Objective: To evaluate the survival of patients with amyotrophic lateral sclerosis (ALS) in an Italian population and to assess the effects of selected prognostic indicators on survival.
Background: Median survival of ALS patients has been reported to range between 12 and 23 months from diagnosis and between 23 and 36 months from onset of symptoms. Although several negative prognostic factors have been identified, the overall picture still needs clarification.
Methods: We included patients enrolled in an Italian ALS Regional Register (population 4,529,003) during the calendar year 1998. The diagnosis was confirmed by an ad hoc committee using the original El Escorial criteria. Each case was regularly followed up until death or December 31, 2002, whichever came first. Survival was assessed with the Kaplan-Meier method in the whole sample, by level of diagnostic certainty, and by selected prognostic indicators (age, sex, bulbar or spinal onset, and disease duration). Multivariate analysis was done with the Cox proportional hazard function.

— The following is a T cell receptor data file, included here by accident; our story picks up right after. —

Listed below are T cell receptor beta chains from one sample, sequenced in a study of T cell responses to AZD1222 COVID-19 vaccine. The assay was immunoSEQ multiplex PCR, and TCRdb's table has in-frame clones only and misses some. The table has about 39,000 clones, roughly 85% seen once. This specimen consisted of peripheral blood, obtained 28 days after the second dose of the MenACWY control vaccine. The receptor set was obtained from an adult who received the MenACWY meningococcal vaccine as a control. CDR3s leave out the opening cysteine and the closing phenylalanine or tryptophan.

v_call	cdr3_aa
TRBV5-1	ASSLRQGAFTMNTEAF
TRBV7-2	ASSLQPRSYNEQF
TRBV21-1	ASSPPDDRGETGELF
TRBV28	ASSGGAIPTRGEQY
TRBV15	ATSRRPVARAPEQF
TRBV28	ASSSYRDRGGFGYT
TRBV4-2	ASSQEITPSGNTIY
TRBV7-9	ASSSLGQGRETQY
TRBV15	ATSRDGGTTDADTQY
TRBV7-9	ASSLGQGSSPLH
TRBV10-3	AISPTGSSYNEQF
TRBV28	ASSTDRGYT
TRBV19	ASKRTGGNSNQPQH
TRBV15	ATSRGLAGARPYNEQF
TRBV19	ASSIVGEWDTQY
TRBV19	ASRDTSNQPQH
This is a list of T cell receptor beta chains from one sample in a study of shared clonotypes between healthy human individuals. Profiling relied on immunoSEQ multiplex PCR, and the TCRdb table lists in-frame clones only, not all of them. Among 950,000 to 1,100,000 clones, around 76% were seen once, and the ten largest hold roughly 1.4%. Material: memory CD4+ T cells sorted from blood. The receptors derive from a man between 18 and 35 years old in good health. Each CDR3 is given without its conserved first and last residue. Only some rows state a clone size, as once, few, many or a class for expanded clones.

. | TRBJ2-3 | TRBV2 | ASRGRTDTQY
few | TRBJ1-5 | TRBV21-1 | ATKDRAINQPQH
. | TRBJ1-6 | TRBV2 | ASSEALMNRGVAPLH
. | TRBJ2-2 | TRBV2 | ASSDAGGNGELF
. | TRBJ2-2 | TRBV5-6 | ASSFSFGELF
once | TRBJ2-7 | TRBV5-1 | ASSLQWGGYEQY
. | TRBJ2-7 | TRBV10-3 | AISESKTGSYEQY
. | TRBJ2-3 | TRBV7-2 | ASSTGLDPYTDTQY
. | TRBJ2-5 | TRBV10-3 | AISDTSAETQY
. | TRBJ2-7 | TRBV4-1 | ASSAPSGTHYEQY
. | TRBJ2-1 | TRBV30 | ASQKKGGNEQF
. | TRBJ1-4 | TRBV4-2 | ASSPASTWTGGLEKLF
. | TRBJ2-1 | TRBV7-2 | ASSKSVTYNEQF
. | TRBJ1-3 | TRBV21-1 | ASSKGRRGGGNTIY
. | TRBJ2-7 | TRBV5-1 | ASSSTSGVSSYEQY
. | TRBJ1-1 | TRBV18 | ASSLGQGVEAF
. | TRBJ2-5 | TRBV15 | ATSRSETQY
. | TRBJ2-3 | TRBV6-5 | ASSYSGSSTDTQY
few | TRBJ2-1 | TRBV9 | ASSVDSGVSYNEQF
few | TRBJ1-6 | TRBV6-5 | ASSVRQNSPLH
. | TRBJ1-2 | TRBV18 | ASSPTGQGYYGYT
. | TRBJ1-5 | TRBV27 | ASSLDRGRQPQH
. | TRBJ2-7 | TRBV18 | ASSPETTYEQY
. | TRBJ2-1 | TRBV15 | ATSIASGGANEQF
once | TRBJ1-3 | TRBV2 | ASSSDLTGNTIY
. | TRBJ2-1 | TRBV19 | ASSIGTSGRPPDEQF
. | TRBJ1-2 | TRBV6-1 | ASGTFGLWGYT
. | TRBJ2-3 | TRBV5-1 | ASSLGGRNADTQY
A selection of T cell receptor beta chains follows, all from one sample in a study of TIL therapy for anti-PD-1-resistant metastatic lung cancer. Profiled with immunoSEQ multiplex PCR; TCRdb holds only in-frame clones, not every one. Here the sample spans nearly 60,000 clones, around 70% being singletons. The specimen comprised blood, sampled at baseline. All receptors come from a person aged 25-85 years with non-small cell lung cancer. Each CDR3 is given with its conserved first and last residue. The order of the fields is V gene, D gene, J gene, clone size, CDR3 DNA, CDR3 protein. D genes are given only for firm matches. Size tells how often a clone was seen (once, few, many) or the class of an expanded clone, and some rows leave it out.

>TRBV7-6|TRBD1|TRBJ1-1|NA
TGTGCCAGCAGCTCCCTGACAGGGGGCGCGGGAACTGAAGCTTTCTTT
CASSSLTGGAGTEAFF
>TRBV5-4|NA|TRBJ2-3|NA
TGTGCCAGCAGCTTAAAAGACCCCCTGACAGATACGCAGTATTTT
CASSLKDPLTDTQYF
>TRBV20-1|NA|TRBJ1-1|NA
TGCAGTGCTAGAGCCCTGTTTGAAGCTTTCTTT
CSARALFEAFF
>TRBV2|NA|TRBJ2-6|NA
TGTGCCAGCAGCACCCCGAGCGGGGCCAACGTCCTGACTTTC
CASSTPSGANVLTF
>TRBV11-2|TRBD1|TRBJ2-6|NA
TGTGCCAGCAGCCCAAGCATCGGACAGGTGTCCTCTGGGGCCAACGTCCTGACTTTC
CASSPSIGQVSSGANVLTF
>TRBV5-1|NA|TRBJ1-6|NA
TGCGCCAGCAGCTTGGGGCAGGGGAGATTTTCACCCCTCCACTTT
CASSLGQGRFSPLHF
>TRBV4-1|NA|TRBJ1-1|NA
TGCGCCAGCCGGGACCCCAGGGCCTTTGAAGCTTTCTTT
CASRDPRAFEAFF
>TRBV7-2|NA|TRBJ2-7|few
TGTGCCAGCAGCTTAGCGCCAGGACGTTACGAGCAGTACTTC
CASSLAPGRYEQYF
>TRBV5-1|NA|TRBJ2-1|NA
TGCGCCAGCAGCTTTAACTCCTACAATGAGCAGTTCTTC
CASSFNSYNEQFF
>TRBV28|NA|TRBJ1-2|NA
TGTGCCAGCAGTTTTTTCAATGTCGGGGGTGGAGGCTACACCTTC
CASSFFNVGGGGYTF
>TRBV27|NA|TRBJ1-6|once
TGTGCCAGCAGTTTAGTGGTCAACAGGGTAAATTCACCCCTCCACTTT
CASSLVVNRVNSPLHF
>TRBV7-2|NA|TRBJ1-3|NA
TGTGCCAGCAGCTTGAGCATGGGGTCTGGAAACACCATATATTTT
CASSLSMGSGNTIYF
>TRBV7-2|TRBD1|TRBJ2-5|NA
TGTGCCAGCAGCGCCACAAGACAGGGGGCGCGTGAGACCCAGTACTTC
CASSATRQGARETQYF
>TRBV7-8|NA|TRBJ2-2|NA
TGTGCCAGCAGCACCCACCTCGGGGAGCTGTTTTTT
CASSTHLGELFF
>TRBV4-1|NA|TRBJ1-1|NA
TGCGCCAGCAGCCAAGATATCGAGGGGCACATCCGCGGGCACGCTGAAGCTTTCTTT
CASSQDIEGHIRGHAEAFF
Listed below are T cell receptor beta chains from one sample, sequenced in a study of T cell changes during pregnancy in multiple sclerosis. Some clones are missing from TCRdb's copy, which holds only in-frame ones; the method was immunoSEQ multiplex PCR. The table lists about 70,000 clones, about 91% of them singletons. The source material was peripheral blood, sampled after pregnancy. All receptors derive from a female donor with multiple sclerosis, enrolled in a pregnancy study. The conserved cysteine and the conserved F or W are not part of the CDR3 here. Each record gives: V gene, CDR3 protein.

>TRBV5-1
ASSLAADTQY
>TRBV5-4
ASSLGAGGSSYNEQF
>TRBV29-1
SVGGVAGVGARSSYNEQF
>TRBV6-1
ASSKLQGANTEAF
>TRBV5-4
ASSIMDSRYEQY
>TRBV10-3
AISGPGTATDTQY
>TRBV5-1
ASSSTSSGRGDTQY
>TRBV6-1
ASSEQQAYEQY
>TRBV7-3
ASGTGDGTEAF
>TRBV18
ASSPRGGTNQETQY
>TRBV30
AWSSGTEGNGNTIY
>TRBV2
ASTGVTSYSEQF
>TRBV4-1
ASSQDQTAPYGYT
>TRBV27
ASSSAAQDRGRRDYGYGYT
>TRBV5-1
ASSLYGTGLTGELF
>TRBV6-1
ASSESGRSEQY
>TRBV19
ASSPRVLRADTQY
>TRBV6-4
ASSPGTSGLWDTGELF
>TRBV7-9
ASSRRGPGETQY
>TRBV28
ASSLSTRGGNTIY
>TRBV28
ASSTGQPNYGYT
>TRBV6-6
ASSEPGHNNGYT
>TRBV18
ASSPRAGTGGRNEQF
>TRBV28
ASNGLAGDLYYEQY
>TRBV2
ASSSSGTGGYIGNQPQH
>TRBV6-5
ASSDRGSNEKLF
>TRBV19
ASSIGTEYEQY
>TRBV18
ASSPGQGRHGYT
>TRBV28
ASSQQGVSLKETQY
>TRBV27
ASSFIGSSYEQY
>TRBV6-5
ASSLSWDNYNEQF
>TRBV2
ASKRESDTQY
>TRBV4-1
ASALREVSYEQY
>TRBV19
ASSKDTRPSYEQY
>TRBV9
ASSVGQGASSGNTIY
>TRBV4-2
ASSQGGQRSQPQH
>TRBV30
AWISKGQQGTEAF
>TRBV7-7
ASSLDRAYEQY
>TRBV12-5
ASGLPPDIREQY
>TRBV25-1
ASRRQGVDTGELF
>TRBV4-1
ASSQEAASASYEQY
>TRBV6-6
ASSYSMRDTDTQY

Results: The sample comprised 79 patients (33 female; 46 male) aged 28-85 years (mean age 64.4 years). Onset of symptoms was bulbar in 30% of cases. Mean symptom duration at diagnosis was 13.3 months. ALS was definite in 43%, probable in 29%, possible in 6%, and suspected in 22%. By December 31, 2002, 56 cases (71%) had died. The cumulative probability of surviving after diagnosis was 78% at 12 months, 56% at 24 months, and 32% at 48 months. Median survival from onset was 39.2 months and from diagnosis 30.6 months. Multivariate analysis confirmed definite ALS at diagnosis and older age as adverse prognostic factors.
Conclusions: Survival of ALS patients in the present sample was slightly longer than previously reported. Better palliative care and supportive treatment may explain the difference. Older age and the presence of definite ALS at diagnosis are poor prognostic predictors.
Copyright 2005 S. Karger AG, Basel.